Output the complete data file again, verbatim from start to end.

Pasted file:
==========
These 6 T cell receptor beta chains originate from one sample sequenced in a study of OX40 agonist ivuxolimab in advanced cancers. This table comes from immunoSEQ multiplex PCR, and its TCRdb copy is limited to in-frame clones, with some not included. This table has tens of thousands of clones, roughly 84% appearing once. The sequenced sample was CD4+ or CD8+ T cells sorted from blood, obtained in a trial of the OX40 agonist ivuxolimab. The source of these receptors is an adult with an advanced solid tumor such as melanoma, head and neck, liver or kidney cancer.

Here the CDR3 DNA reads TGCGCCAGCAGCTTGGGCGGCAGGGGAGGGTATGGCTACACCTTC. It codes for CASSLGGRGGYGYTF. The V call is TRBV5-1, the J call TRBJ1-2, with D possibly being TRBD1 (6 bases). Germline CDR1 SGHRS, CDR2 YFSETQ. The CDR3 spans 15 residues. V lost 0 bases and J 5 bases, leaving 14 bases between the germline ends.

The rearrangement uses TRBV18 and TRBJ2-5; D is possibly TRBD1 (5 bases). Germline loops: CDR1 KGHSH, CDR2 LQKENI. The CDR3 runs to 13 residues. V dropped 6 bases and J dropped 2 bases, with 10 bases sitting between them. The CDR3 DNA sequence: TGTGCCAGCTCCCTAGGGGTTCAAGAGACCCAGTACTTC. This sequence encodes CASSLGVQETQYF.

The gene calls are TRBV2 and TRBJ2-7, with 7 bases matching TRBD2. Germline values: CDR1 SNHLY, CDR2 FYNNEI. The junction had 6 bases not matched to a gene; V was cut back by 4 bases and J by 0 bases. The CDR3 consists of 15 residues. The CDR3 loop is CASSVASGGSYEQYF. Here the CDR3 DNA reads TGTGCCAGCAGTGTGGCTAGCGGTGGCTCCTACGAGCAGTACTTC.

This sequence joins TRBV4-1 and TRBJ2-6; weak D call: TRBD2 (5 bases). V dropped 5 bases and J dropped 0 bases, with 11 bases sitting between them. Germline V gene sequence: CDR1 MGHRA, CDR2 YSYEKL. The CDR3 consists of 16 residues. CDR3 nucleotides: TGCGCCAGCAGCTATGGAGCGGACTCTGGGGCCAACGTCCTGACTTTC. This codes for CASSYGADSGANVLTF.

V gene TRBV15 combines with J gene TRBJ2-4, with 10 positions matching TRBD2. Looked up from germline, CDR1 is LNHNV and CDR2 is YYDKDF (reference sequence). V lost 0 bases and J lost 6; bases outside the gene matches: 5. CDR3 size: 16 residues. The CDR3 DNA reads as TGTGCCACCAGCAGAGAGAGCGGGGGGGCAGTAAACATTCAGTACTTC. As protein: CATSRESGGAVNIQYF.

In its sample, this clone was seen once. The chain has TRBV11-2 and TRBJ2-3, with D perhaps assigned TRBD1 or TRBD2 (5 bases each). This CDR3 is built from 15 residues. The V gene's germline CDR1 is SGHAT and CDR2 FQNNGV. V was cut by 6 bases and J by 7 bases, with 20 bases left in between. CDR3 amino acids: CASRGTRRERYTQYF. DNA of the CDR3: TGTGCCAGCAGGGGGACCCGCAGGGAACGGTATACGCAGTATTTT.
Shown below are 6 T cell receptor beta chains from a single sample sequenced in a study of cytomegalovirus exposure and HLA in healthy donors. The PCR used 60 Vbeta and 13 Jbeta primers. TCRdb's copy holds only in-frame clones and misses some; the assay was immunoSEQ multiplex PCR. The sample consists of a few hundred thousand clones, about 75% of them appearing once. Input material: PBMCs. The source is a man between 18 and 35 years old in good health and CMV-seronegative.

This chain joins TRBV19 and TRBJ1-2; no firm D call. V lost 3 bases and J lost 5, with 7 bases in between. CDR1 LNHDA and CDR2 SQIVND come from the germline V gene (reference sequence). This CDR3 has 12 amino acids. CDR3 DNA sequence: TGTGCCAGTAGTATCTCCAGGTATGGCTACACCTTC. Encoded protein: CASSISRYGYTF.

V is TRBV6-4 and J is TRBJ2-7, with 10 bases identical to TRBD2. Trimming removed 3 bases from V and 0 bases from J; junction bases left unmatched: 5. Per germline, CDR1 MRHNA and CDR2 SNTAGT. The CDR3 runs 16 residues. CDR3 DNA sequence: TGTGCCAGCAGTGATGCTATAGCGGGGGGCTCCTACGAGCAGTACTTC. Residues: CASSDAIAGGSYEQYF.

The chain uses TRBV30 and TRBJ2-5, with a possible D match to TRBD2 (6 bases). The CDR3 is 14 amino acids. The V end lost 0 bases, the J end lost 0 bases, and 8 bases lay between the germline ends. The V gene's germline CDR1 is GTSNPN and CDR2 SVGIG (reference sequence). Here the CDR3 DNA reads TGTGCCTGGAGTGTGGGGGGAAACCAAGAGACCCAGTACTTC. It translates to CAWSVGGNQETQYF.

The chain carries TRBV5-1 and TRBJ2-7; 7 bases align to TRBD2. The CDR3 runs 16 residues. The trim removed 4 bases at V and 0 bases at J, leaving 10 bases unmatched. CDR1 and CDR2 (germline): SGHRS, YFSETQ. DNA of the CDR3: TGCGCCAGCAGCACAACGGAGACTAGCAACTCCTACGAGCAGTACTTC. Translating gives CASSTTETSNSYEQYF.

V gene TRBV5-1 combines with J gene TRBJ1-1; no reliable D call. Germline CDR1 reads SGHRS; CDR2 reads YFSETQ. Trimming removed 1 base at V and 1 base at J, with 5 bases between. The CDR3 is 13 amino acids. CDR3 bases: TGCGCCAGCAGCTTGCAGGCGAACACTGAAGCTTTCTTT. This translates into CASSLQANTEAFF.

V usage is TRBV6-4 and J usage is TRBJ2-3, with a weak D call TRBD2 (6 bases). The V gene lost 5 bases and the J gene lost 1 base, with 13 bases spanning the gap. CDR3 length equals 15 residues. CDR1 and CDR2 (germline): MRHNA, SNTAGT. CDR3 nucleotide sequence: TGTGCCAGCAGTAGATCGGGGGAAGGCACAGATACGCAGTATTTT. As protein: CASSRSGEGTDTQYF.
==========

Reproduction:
These 6 T cell receptor beta chains originate from one sample sequenced in a study of OX40 agonist ivuxolimab in advanced cancers. This table comes from immunoSEQ multiplex PCR, and its TCRdb copy is limited to in-frame clones, with some not included. This table has tens of thousands of clones, roughly 84% appearing once. The sequenced sample was CD4+ or CD8+ T cells sorted from blood, obtained in a trial of the OX40 agonist ivuxolimab. The source of these receptors is an adult with an advanced solid tumor such as melanoma, head and neck, liver or kidney cancer.

Here the CDR3 DNA reads TGCGCCAGCAGCTTGGGCGGCAGGGGAGGGTATGGCTACACCTTC. It codes for CASSLGGRGGYGYTF. The V call is TRBV5-1, the J call TRBJ1-2, with D possibly being TRBD1 (6 bases). Germline CDR1 SGHRS, CDR2 YFSETQ. The CDR3 spans 15 residues. V lost 0 bases and J 5 bases, leaving 14 bases between the germline ends.

The rearrangement uses TRBV18 and TRBJ2-5; D is possibly TRBD1 (5 bases). Germline loops: CDR1 KGHSH, CDR2 LQKENI. The CDR3 runs to 13 residues. V dropped 6 bases and J dropped 2 bases, with 10 bases sitting between them. The CDR3 DNA sequence: TGTGCCAGCTCCCTAGGGGTTCAAGAGACCCAGTACTTC. This sequence encodes CASSLGVQETQYF.

The gene calls are TRBV2 and TRBJ2-7, with 7 bases matching TRBD2. Germline values: CDR1 SNHLY, CDR2 FYNNEI. The junction had 6 bases not matched to a gene; V was cut back by 4 bases and J by 0 bases. The CDR3 consists of 15 residues. The CDR3 loop is CASSVASGGSYEQYF. Here the CDR3 DNA reads TGTGCCAGCAGTGTGGCTAGCGGTGGCTCCTACGAGCAGTACTTC.

This sequence joins TRBV4-1 and TRBJ2-6; weak D call: TRBD2 (5 bases). V dropped 5 bases and J dropped 0 bases, with 11 bases sitting between them. Germline V gene sequence: CDR1 MGHRA, CDR2 YSYEKL. The CDR3 consists of 16 residues. CDR3 nucleotides: TGCGCCAGCAGCTATGGAGCGGACTCTGGGGCCAACGTCCTGACTTTC. This codes for CASSYGADSGANVLTF.

V gene TRBV15 combines with J gene TRBJ2-4, with 10 positions matching TRBD2. Looked up from germline, CDR1 is LNHNV and CDR2 is YYDKDF (reference sequence). V lost 0 bases and J lost 6; bases outside the gene matches: 5. CDR3 size: 16 residues. The CDR3 DNA reads as TGTGCCACCAGCAGAGAGAGCGGGGGGGCAGTAAACATTCAGTACTTC. As protein: CATSRESGGAVNIQYF.

In its sample, this clone was seen once. The chain has TRBV11-2 and TRBJ2-3, with D perhaps assigned TRBD1 or TRBD2 (5 bases each). This CDR3 is built from 15 residues. The V gene's germline CDR1 is SGHAT and CDR2 FQNNGV. V was cut by 6 bases and J by 7 bases, with 20 bases left in between. CDR3 amino acids: CASRGTRRERYTQYF. DNA of the CDR3: TGTGCCAGCAGGGGGACCCGCAGGGAACGGTATACGCAGTATTTT.
Shown below are 6 T cell receptor beta chains from a single sample sequenced in a study of cytomegalovirus exposure and HLA in healthy donors. The PCR used 60 Vbeta and 13 Jbeta primers. TCRdb's copy holds only in-frame clones and misses some; the assay was immunoSEQ multiplex PCR. The sample consists of a few hundred thousand clones, about 75% of them appearing once. Input material: PBMCs. The source is a man between 18 and 35 years old in good health and CMV-seronegative.

This chain joins TRBV19 and TRBJ1-2; no firm D call. V lost 3 bases and J lost 5, with 7 bases in between. CDR1 LNHDA and CDR2 SQIVND come from the germline V gene (reference sequence). This CDR3 has 12 amino acids. CDR3 DNA sequence: TGTGCCAGTAGTATCTCCAGGTATGGCTACACCTTC. Encoded protein: CASSISRYGYTF.

V is TRBV6-4 and J is TRBJ2-7, with 10 bases identical to TRBD2. Trimming removed 3 bases from V and 0 bases from J; junction bases left unmatched: 5. Per germline, CDR1 MRHNA and CDR2 SNTAGT. The CDR3 runs 16 residues. CDR3 DNA sequence: TGTGCCAGCAGTGATGCTATAGCGGGGGGCTCCTACGAGCAGTACTTC. Residues: CASSDAIAGGSYEQYF.

The chain uses TRBV30 and TRBJ2-5, with a possible D match to TRBD2 (6 bases). The CDR3 is 14 amino acids. The V end lost 0 bases, the J end lost 0 bases, and 8 bases lay between the germline ends. The V gene's germline CDR1 is GTSNPN and CDR2 SVGIG (reference sequence). Here the CDR3 DNA reads TGTGCCTGGAGTGTGGGGGGAAACCAAGAGACCCAGTACTTC. It translates to CAWSVGGNQETQYF.

The chain carries TRBV5-1 and TRBJ2-7; 7 bases align to TRBD2. The CDR3 runs 16 residues. The trim removed 4 bases at V and 0 bases at J, leaving 10 bases unmatched. CDR1 and CDR2 (germline): SGHRS, YFSETQ. DNA of the CDR3: TGCGCCAGCAGCACAACGGAGACTAGCAACTCCTACGAGCAGTACTTC. Translating gives CASSTTETSNSYEQYF.

V gene TRBV5-1 combines with J gene TRBJ1-1; no reliable D call. Germline CDR1 reads SGHRS; CDR2 reads YFSETQ. Trimming removed 1 base at V and 1 base at J, with 5 bases between. The CDR3 is 13 amino acids. CDR3 bases: TGCGCCAGCAGCTTGCAGGCGAACACTGAAGCTTTCTTT. This translates into CASSLQANTEAFF.

V usage is TRBV6-4 and J usage is TRBJ2-3, with a weak D call TRBD2 (6 bases). The V gene lost 5 bases and the J gene lost 1 base, with 13 bases spanning the gap. CDR3 length equals 15 residues. CDR1 and CDR2 (germline): MRHNA, SNTAGT. CDR3 nucleotide sequence: TGTGCCAGCAGTAGATCGGGGGAAGGCACAGATACGCAGTATTTT. As protein: CASSRSGEGTDTQYF.